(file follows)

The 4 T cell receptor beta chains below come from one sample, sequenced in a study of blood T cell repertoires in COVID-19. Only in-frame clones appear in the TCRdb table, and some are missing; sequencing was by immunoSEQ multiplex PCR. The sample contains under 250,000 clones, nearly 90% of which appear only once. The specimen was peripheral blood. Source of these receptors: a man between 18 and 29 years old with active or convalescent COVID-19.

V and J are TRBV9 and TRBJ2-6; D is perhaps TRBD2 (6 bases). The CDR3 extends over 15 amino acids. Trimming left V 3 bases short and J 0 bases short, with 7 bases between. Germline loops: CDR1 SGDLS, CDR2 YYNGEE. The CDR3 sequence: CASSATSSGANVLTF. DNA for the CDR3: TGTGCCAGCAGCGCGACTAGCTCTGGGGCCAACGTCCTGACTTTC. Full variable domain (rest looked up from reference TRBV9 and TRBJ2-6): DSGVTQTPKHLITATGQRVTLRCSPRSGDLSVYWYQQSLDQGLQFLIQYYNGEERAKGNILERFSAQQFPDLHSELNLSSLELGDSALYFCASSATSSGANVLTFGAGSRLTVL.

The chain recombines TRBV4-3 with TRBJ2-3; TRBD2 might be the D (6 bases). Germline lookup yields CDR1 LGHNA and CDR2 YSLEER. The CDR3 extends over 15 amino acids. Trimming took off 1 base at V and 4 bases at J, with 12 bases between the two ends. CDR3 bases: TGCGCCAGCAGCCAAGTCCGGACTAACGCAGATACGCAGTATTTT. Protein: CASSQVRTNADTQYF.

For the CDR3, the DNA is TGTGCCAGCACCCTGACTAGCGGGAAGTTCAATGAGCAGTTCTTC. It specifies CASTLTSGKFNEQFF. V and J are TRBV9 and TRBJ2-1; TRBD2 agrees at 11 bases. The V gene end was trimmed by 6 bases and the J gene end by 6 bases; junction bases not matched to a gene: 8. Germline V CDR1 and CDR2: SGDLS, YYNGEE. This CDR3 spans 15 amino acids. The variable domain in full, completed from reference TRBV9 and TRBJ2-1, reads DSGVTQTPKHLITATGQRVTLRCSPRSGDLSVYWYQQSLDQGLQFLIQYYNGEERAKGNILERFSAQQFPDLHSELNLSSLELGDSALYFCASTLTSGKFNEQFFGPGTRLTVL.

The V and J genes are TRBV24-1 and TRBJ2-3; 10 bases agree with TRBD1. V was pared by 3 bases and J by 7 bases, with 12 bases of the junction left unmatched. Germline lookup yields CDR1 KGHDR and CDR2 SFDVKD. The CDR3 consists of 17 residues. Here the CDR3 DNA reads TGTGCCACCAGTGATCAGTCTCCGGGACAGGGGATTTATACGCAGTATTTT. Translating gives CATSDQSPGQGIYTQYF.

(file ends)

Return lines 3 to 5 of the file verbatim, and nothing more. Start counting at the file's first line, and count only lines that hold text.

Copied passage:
The chain recombines TRBV4-3 with TRBJ2-3; TRBD2 might be the D (6 bases). Germline lookup yields CDR1 LGHNA and CDR2 YSLEER. The CDR3 extends over 15 amino acids. Trimming took off 1 base at V and 4 bases at J, with 12 bases between the two ends. CDR3 bases: TGCGCCAGCAGCCAAGTCCGGACTAACGCAGATACGCAGTATTTT. Protein: CASSQVRTNADTQYF.

For the CDR3, the DNA is TGTGCCAGCACCCTGACTAGCGGGAAGTTCAATGAGCAGTTCTTC. It specifies CASTLTSGKFNEQFF. V and J are TRBV9 and TRBJ2-1; TRBD2 agrees at 11 bases. The V gene end was trimmed by 6 bases and the J gene end by 6 bases; junction bases not matched to a gene: 8. Germline V CDR1 and CDR2: SGDLS, YYNGEE. This CDR3 spans 15 amino acids. The variable domain in full, completed from reference TRBV9 and TRBJ2-1, reads DSGVTQTPKHLITATGQRVTLRCSPRSGDLSVYWYQQSLDQGLQFLIQYYNGEERAKGNILERFSAQQFPDLHSELNLSSLELGDSALYFCASTLTSGKFNEQFFGPGTRLTVL.

The V and J genes are TRBV24-1 and TRBJ2-3; 10 bases agree with TRBD1. V was pared by 3 bases and J by 7 bases, with 12 bases of the junction left unmatched. Germline lookup yields CDR1 KGHDR and CDR2 SFDVKD. The CDR3 consists of 17 residues. Here the CDR3 DNA reads TGTGCCACCAGTGATCAGTCTCCGGGACAGGGGATTTATACGCAGTATTTT. Translating gives CATSDQSPGQGIYTQYF.